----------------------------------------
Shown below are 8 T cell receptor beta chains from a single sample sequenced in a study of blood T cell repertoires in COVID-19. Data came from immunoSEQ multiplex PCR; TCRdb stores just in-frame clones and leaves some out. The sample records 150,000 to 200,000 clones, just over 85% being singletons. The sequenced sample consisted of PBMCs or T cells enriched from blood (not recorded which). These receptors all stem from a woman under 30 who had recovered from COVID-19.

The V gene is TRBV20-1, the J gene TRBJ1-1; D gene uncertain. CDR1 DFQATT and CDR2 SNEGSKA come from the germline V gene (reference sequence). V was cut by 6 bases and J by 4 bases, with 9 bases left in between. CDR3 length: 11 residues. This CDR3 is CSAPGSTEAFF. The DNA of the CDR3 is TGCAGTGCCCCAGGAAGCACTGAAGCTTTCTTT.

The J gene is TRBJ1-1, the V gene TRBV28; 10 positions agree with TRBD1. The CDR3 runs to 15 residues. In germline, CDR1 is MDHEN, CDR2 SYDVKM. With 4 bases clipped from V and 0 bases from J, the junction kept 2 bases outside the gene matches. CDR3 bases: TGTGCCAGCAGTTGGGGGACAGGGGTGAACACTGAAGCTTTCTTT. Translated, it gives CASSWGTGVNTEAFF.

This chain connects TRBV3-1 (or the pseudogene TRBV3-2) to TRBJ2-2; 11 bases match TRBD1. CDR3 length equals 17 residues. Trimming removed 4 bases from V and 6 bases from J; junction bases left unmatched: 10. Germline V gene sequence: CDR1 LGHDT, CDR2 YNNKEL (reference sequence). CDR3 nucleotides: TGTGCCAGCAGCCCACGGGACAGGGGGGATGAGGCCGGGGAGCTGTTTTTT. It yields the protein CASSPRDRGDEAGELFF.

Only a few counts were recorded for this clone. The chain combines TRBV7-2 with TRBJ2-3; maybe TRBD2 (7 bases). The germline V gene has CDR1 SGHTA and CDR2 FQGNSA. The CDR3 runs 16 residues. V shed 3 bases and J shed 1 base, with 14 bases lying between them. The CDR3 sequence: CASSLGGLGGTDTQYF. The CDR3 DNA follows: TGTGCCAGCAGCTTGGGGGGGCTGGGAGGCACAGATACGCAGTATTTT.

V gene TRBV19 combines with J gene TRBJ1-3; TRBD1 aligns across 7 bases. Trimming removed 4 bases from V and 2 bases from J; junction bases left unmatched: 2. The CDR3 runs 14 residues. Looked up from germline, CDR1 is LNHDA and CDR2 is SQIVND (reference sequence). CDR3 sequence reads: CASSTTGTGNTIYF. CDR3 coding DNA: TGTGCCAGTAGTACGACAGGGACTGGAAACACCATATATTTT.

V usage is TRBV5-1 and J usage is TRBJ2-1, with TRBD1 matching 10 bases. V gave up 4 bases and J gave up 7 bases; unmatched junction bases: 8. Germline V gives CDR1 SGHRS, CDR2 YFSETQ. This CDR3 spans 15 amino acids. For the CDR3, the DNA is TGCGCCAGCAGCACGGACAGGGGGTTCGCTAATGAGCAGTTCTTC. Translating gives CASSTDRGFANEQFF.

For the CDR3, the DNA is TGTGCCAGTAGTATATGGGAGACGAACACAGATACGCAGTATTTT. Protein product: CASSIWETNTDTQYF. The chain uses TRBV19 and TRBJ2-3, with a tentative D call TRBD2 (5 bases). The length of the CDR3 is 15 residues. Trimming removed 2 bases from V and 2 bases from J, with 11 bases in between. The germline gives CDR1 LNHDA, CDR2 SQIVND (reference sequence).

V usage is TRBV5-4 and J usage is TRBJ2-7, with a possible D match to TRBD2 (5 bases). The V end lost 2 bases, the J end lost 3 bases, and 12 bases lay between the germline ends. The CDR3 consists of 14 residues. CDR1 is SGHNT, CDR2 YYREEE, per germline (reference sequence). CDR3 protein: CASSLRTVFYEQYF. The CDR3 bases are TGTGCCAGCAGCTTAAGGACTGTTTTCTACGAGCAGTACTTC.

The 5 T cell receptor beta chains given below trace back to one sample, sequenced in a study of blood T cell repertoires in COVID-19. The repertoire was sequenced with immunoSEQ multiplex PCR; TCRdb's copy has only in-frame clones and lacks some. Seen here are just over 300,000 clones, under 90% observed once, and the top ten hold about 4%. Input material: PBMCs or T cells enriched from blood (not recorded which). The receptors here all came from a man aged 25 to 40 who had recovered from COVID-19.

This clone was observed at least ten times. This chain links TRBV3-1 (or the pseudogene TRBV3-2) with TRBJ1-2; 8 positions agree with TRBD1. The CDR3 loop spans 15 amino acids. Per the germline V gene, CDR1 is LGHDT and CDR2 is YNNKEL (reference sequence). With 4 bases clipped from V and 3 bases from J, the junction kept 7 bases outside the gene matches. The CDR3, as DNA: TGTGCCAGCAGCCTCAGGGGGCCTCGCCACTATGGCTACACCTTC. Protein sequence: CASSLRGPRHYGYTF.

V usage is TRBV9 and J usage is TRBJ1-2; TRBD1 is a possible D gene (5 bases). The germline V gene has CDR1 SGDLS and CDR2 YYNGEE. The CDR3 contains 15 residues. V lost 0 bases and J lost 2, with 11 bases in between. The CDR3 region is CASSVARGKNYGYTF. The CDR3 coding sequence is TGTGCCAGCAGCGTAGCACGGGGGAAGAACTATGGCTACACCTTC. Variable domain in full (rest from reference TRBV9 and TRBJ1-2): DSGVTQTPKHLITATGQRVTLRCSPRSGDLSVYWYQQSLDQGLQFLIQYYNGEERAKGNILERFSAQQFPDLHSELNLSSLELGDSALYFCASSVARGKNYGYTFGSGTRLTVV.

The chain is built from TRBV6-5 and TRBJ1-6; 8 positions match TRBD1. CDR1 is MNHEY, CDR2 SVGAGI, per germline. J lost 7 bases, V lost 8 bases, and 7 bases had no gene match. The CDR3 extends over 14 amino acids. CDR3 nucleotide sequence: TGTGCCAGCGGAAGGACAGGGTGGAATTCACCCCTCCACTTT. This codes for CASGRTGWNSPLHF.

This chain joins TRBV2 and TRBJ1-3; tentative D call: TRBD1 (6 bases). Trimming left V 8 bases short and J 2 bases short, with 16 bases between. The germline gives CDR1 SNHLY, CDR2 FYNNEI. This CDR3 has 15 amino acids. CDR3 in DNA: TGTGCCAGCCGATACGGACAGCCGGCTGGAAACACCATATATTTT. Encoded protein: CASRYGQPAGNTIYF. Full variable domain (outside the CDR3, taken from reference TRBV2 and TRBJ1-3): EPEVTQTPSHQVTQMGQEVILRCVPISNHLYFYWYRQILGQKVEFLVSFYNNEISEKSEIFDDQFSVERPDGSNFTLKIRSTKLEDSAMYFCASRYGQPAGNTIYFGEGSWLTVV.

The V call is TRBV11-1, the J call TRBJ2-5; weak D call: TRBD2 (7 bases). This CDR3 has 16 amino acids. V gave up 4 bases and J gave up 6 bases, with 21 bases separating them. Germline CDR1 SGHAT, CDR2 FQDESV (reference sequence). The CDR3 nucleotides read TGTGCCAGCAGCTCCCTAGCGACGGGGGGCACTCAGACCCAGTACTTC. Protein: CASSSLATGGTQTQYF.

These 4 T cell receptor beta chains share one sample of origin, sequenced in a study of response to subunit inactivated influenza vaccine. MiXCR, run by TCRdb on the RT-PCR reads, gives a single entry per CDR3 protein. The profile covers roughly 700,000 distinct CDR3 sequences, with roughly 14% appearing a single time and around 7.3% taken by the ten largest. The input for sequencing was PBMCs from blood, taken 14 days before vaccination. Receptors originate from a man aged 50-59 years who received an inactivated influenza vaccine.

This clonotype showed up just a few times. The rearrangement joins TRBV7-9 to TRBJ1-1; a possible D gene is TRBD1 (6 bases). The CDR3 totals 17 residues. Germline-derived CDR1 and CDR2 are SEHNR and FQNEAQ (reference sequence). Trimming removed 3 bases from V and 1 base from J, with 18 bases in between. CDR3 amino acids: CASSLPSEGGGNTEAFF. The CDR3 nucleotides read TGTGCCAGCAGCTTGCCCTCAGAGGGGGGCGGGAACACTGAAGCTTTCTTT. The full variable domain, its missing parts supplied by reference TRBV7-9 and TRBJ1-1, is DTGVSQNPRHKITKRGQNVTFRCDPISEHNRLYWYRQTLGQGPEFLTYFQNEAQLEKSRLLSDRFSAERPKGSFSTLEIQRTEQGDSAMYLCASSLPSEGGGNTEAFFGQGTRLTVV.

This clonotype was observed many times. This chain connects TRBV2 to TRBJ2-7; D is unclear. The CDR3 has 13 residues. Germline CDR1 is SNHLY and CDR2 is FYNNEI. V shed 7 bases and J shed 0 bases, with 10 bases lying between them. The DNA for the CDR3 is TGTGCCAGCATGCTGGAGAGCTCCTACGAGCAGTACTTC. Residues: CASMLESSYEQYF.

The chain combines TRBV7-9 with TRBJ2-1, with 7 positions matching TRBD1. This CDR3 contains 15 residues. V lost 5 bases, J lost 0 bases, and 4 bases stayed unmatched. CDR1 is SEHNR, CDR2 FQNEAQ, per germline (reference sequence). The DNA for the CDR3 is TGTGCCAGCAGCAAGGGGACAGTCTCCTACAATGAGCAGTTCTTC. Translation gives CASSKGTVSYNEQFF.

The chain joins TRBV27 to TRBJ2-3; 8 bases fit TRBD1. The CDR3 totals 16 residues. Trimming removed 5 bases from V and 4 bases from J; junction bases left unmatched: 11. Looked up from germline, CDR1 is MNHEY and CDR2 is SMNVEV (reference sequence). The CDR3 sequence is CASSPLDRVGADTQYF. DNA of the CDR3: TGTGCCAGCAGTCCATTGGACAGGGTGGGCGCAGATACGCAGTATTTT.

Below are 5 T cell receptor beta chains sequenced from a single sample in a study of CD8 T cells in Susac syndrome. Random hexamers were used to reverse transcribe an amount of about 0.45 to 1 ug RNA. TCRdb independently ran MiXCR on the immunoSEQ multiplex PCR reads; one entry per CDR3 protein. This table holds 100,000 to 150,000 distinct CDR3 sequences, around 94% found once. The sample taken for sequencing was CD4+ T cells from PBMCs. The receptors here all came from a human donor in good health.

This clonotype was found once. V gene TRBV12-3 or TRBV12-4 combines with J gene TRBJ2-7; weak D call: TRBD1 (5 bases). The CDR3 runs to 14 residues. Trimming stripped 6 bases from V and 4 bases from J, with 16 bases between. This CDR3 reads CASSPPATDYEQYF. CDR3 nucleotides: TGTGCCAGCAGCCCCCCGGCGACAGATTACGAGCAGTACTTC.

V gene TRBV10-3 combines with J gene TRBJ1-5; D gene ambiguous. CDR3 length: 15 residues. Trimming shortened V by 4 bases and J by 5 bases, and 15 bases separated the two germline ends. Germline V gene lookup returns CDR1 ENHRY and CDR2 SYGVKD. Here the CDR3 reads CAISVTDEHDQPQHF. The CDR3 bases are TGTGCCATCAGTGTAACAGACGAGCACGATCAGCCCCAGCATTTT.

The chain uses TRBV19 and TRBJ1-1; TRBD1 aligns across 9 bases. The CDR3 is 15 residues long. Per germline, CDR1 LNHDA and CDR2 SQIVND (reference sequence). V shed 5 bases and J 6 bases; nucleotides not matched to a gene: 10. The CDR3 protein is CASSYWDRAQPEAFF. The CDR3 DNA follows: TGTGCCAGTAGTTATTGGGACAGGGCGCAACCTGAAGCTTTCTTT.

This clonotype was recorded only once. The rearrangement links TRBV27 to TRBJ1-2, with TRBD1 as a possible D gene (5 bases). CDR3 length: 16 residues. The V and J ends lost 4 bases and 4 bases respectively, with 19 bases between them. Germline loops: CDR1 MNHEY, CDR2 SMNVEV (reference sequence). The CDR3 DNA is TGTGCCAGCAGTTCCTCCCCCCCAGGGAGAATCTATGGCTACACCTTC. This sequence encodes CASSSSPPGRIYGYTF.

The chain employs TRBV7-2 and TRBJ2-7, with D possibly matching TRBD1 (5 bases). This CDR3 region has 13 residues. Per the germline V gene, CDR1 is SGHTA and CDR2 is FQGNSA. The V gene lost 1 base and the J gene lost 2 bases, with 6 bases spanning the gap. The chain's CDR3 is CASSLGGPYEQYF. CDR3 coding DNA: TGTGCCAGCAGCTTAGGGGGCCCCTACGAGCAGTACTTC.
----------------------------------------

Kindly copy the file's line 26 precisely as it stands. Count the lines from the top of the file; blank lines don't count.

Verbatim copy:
The chain employs TRBV7-2 and TRBJ2-7, with D possibly matching TRBD1 (5 bases). This CDR3 region has 13 residues. Per the germline V gene, CDR1 is SGHTA and CDR2 is FQGNSA. The V gene lost 1 base and the J gene lost 2 bases, with 6 bases spanning the gap. The chain's CDR3 is CASSLGGPYEQYF. CDR3 coding DNA: TGTGCCAGCAGCTTAGGGGGCCCCTACGAGCAGTACTTC.